Thoughts on reading debuts

Does anyone have any thoughts on the expectations that surround debut work at the moment?

I’m currently reading Sarah Perry’s’ After Me Comes The Flood, published in 2014. Like many readers, this book has come to my attention since reading her stellar 2016 novel The Essex Serpent.


Reading such an array of mixed reviews about After Me Comes The Flood filled me with what I can best describe as a kind of anxiety about it. Many of the more negative reviews centred on disappointment, the most common being (to paraphrase), ‘It just wasn’t as good as The Essex Serpent’.

I think what really struck me about this situation is that I’m so used to seeing or experiencing the reverse: a standout debut can raise expectations for an author’s subsequent work. A book can enter the arena at exactly the right time, supported by a publishing team who have (as much as possible) understood and prepared for that, and reach dizzying heights of popularity. Seeing stunning marketing and campaigns for debuts is so joyous because authors will really benefit from such dedicated enthusiasm that has in the past seemed to be reserved for established best-sellers.

It’s not difficult, on seeing all this, for readers to overlook how saturated the book market is and how quickly it changes. If ‘Book 2’ doesn’t quite hit the mark for them, some readers feel disappointed.

With Sarah Perry’s work, her second novel was so hugely successful (it continued to sell really well at the bookshop I worked in over Christmas) that readers seem surprised that they don’t enjoy her first. After Me Comes The Flood had also been awarded a prize, albeit without the widespread publicity of being named ‘Waterstones Book of the Year’. For many, it had gone under the radar until The Essex Serpent filled almost every bookshop window or supermarket shelf one passed.

I’ll admit, the dissatisfied reviews did affect my motivation to pick up a copy of the book, even though every time I read the blurb, I was intrigued. It’s easy to get sucked into this wariness about one book or another when you see so many similar comments about it. It’s much simpler to assume you will have the same opinions about a book than take the time to read it for yourself, especially as we are always overwhelmed with other choices.

On top of that, when a book captures your imagination so intensely, as The Essex Serpent did with me, you’re almost protective of it and the author, and the thought of anything disrupting your positivity towards them is horrifying.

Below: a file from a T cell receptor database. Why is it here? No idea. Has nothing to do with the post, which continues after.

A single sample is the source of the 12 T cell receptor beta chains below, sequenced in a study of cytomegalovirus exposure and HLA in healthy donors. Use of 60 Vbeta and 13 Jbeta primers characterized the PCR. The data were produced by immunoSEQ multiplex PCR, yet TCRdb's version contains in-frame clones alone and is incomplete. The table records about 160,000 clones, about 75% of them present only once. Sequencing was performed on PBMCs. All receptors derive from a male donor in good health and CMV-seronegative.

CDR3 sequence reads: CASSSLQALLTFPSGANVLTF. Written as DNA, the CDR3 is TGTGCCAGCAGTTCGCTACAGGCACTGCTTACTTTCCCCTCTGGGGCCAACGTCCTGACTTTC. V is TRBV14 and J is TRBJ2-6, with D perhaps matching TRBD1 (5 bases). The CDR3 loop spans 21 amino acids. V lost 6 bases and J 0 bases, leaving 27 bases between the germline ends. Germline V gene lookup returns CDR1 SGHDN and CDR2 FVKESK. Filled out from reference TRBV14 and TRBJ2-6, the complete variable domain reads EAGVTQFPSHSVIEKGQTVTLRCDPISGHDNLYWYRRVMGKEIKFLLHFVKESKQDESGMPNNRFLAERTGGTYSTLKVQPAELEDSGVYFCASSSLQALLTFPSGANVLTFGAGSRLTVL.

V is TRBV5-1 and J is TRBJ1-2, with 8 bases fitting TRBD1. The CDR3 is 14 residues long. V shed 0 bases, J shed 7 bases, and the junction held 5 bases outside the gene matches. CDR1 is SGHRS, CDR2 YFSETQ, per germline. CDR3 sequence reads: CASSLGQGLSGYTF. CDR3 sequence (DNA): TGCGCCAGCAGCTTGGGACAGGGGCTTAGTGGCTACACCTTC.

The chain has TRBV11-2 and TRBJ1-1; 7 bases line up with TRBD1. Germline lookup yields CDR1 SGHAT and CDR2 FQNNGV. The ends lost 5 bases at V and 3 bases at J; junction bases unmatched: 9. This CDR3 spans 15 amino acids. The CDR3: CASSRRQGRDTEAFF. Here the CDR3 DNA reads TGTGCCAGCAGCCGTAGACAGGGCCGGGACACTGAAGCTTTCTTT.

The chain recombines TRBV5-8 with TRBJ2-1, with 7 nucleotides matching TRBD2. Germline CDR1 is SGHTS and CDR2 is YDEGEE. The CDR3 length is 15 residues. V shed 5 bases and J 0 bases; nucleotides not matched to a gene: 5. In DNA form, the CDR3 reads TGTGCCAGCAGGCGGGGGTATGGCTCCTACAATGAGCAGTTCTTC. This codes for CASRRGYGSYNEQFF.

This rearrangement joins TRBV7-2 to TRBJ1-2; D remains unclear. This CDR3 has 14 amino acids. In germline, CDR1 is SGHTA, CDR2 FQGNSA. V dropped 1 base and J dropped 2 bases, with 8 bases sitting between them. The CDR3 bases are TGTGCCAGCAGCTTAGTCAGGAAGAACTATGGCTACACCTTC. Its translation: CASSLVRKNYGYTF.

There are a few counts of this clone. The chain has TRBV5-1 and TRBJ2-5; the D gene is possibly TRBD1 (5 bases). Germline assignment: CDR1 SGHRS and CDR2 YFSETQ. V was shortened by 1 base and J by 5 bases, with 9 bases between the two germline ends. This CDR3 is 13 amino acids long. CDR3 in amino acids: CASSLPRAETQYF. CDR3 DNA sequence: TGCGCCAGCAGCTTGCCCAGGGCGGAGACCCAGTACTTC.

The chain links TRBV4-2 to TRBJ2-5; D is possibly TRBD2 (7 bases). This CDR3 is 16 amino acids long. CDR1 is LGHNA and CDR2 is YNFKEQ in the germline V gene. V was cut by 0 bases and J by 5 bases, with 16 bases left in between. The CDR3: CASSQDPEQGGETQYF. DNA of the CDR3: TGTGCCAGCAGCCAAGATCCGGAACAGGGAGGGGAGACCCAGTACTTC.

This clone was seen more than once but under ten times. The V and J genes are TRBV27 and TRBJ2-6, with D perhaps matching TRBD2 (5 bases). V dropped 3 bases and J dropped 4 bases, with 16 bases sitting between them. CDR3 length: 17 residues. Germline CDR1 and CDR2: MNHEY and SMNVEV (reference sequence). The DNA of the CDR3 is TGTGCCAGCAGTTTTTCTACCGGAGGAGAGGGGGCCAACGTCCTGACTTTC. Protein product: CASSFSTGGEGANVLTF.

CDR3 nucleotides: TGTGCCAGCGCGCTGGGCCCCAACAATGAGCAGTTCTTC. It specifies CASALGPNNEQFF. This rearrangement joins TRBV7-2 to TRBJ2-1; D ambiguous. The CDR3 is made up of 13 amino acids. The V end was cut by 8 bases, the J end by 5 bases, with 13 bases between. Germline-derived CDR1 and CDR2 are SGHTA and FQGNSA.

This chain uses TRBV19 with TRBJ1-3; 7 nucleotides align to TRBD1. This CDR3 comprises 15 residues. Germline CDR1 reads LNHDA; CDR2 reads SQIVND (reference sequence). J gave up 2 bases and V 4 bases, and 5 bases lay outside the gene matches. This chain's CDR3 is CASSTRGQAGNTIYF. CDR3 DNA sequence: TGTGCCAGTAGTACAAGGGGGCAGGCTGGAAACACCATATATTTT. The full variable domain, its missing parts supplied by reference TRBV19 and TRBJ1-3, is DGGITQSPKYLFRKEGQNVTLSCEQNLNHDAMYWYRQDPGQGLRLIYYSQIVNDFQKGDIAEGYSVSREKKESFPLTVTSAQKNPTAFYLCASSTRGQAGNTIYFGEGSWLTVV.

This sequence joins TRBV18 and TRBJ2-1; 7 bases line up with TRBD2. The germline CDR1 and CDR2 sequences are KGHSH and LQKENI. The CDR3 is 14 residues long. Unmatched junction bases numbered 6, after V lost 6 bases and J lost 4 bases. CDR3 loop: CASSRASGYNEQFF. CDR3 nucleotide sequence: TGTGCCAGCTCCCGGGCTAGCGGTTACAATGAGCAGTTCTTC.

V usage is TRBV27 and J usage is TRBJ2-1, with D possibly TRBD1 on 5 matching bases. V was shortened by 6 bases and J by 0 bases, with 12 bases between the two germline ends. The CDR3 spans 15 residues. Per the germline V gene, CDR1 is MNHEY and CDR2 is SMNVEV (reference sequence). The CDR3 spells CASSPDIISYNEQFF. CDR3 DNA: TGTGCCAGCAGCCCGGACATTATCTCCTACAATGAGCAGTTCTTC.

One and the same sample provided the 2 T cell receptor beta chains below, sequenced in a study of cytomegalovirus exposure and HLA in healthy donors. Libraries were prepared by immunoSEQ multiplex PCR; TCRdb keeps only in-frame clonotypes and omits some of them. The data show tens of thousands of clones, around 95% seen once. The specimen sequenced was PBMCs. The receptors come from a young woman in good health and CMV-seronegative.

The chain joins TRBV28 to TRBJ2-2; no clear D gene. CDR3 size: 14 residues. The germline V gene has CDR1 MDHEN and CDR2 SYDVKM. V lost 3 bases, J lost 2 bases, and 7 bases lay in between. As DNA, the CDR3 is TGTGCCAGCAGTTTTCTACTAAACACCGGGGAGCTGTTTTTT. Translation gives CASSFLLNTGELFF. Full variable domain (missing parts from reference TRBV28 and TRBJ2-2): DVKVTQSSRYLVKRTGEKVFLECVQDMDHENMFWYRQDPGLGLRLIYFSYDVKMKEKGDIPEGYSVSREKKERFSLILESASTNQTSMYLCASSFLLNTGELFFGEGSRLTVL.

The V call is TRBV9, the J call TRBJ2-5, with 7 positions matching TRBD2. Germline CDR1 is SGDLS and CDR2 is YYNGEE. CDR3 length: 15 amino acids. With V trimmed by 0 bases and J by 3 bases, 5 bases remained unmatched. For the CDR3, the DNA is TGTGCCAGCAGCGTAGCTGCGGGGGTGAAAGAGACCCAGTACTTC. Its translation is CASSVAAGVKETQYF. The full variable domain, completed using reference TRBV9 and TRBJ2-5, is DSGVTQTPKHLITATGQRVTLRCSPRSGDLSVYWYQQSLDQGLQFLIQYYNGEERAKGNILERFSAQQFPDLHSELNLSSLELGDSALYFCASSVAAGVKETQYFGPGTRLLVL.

Highclere Castle provided a stunning backdrop to some reading this bank holiday

Last week, though, I saw a copy of After Me Comes The Flood at the library and decided enough was enough. It was as though a light bulb switched on and I remembered that if I really didn’t take to the book, I could just bring it back and choose another.

Now that I’m reading it, I can say that though I’ve not been wholly enraptured by the narrative (you know when you just cannot put it down?), After Me Comes The Flood is nevertheless an engaging read. Something about the style jars, but it feels deliberate rather than messy: we’re meant to feel unsettled, because the circumstances the main character is confronting are unsettling.

There are echoes of Daphne du Maurier’s writing, specifically her novel The Scapegoat, which has been a lovely and unexpected aspect of the book. Both writers create a chilling sense of atmosphere so effectively by subtly drawing the reader’s attention to things not said, whether by characters or by the narrative itself.

I’m struggling quite a lot to ‘care’ for the characters or what happens to them. Personally, to have the motivation to read on, I need to believe in a character: not necessarily like them, but I have to believe that they would behave in this way in the world they exist in. In After Me Comes The Flood, I’m finding it difficult to get to grips with the characters.

I’m glad that I’m discovering this for myself by reading the book, though. I love being part of the book community because it’s a great way to pick up recommendations or warnings about themes in a book that may upset us, and simply to talk to similarly enthusiastic people about what we’re reading.

In this situation, though, I let reading reviews overtake my reading of the actual book. I forgot the very simple idea that that each book should first be approached on its own merit, as an entirely separate entity from everything that surrounds it, including the author’s previous work. You’re no more guaranteed to love everything an author writes than you are to dislike everything in a genre you‘re not particularly a fan of. While it’s impossible to avoid comparisons between books, I’ll certainly try to bear in mind that they’re not the be all and end all of a book’s reputation, and it’s always worth trying to read a book for myself first.

Has anyone else had any similar experiences with an author’s work and the reviews of them? Would love to hear your thoughts!


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